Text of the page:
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August 15, 1903


Author Affiliations

Professor of Surgery Rush Medical College; Surgeon-In-Chief St. Joseph's Hospital; Attending Surgeon Presbyterian Hospital. CHICAGO.

JAMA. 1903;XLI(7):414-416. doi:10.1001/jama.1903.04480040010004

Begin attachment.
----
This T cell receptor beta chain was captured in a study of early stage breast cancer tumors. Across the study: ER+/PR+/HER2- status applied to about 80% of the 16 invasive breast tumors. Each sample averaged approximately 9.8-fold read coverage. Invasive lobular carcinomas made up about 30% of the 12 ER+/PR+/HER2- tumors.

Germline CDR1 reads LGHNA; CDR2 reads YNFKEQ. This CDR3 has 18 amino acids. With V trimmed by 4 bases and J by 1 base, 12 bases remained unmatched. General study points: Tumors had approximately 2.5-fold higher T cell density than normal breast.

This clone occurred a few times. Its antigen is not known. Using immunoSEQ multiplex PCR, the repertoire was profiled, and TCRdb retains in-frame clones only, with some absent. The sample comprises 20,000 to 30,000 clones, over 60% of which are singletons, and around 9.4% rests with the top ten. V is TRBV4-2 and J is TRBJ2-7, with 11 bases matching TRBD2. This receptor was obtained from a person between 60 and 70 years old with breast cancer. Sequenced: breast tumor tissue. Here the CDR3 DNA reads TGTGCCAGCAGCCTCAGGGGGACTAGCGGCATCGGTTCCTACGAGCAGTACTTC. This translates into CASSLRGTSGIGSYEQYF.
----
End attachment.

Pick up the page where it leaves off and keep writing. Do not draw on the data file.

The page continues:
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Prostatectomy is the operation which is now attracting much attention among surgeons here and abroad. The more general adoption of this operation is comparatively of recent date. The necessity of the removal of the enlarged prostate gland, the most frequent cause of urinary obstruction in men advanced in years, has been recognized for a long time, but it was not until recently that the technic of the operation has been perfected to a degree that rendered it sufficiently safe to bring it within the scope of feasible and advisable surgical procedures. The literature on this subject is growing with astonishing rapidity. Individual and collective experiences are being published in the medical press at short intervals in bringing to the notice of the profession the different operative procedures which are being devised and practiced. The question as to the most feasible route by which to attach the diseased prostate has not

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